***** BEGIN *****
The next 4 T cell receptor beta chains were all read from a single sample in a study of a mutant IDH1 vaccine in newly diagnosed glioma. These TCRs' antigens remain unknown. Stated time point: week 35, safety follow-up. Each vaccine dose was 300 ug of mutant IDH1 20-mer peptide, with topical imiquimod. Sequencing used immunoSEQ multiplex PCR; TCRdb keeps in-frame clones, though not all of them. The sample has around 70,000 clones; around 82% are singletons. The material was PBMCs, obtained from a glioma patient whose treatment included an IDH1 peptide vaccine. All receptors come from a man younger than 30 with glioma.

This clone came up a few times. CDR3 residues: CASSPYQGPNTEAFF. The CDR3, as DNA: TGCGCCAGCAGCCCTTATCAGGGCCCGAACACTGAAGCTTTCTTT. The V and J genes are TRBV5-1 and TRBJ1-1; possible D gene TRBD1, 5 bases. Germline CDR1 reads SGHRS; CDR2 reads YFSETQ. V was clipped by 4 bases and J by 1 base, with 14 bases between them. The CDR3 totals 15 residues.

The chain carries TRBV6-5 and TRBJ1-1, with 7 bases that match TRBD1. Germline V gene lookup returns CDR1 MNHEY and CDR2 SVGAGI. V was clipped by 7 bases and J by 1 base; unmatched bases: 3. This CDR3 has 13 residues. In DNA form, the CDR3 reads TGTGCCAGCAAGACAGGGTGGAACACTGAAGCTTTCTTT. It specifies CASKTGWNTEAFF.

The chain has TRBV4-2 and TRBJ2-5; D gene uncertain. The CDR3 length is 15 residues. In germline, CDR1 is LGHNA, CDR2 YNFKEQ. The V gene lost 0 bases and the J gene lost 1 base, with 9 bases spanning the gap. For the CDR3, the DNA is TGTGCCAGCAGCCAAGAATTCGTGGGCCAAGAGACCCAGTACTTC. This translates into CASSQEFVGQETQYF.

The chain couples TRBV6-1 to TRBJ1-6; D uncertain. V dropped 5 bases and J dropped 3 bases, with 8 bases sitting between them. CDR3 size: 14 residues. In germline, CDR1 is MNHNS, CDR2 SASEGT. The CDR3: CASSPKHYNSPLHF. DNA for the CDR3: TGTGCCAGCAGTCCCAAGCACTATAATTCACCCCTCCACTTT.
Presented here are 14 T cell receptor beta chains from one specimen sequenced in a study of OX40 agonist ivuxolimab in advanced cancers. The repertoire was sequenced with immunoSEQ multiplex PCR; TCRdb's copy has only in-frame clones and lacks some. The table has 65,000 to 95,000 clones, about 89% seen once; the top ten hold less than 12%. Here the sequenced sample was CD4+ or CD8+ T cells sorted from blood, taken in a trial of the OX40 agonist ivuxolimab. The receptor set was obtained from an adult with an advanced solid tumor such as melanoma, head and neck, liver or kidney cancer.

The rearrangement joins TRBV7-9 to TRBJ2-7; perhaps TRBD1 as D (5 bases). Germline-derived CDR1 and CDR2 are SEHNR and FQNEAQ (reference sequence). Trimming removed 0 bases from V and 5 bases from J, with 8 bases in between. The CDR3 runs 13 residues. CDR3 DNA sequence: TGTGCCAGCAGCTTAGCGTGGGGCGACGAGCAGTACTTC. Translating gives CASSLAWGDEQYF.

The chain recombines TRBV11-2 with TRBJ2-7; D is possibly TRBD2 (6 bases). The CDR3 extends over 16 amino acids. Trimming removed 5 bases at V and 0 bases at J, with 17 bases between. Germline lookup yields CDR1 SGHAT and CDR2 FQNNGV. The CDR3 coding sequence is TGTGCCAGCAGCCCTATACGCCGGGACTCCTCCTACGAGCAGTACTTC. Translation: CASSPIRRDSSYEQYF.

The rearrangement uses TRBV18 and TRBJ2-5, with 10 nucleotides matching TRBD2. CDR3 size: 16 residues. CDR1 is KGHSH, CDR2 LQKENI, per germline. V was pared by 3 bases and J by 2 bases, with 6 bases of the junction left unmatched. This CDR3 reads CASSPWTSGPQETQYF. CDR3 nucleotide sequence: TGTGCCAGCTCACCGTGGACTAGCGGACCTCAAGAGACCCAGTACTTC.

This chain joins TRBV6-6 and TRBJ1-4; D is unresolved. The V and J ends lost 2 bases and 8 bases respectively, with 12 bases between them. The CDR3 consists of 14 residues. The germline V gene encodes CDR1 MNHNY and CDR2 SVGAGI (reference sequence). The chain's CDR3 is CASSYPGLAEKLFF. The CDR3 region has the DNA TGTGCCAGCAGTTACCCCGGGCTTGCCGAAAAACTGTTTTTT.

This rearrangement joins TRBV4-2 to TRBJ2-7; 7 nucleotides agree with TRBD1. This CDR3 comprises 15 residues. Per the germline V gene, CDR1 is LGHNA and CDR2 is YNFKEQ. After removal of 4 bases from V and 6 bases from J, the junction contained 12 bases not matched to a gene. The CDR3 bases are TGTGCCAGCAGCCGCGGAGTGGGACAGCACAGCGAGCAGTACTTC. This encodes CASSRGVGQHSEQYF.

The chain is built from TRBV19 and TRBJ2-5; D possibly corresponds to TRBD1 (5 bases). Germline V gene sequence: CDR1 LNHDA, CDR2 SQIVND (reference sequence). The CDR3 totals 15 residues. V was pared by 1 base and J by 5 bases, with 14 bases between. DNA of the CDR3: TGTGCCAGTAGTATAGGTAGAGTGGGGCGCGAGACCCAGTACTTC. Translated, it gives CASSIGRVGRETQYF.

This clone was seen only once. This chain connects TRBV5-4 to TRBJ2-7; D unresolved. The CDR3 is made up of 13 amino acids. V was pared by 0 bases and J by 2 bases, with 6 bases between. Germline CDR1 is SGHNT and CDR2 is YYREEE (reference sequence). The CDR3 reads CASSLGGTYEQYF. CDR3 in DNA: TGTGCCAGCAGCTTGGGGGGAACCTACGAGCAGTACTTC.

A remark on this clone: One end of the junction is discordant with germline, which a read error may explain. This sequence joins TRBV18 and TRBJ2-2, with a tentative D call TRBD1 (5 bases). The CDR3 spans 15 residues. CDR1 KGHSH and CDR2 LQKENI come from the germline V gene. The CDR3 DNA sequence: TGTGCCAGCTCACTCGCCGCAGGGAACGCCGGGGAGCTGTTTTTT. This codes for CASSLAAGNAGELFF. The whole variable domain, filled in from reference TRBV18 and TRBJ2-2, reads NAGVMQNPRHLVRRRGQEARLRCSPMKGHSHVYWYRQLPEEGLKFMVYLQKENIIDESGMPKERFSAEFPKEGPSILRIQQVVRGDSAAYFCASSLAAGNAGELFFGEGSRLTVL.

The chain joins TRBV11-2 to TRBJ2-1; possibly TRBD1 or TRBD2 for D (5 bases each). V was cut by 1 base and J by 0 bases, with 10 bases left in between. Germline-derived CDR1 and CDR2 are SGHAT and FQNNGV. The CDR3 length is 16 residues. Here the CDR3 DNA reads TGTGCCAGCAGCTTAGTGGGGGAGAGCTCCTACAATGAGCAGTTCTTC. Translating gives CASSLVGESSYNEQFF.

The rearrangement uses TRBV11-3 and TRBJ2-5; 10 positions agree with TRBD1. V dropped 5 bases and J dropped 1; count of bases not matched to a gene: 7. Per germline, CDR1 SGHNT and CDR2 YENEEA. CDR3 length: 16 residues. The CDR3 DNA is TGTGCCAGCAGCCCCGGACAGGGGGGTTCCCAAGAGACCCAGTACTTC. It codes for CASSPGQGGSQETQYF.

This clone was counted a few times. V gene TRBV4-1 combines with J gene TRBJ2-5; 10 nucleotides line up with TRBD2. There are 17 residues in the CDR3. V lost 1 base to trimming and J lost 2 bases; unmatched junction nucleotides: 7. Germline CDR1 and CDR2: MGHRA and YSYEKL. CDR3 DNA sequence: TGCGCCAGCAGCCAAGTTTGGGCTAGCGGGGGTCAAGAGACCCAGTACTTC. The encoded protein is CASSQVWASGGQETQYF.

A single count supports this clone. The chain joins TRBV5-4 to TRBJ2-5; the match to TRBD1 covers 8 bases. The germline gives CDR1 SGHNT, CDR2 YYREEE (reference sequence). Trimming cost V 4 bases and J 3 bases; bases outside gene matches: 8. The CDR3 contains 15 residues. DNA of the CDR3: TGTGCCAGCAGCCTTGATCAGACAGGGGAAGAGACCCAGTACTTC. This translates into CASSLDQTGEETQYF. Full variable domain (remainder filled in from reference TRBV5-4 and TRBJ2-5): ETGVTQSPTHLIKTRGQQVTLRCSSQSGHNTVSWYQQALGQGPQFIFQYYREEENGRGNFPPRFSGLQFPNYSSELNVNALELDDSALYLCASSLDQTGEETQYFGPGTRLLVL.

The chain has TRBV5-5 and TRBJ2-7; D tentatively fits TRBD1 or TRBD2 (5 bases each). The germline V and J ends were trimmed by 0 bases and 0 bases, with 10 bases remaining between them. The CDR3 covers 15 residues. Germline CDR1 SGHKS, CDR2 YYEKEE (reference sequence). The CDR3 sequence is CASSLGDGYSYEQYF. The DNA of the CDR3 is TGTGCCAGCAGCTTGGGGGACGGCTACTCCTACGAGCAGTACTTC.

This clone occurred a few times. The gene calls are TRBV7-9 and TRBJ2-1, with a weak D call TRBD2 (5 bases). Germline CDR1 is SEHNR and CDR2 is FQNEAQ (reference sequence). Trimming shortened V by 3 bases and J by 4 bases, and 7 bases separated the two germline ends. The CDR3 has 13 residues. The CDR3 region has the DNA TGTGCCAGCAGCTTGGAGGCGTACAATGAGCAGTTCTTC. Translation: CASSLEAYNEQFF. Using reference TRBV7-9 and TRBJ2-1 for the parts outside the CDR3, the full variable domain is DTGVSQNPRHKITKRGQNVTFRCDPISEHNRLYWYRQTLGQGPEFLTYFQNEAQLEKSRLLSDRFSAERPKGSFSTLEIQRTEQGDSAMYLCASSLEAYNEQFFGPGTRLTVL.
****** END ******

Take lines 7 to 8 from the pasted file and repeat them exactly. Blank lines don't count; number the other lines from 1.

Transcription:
The rearrangement joins TRBV7-9 to TRBJ2-7; perhaps TRBD1 as D (5 bases). Germline-derived CDR1 and CDR2 are SEHNR and FQNEAQ (reference sequence). Trimming removed 0 bases from V and 5 bases from J, with 8 bases in between. The CDR3 runs 13 residues. CDR3 DNA sequence: TGTGCCAGCAGCTTAGCGTGGGGCGACGAGCAGTACTTC. Translating gives CASSLAWGDEQYF.

The chain recombines TRBV11-2 with TRBJ2-7; D is possibly TRBD2 (6 bases). The CDR3 extends over 16 amino acids. Trimming removed 5 bases at V and 0 bases at J, with 17 bases between. Germline lookup yields CDR1 SGHAT and CDR2 FQNNGV. The CDR3 coding sequence is TGTGCCAGCAGCCCTATACGCCGGGACTCCTCCTACGAGCAGTACTTC. Translation: CASSPIRRDSSYEQYF.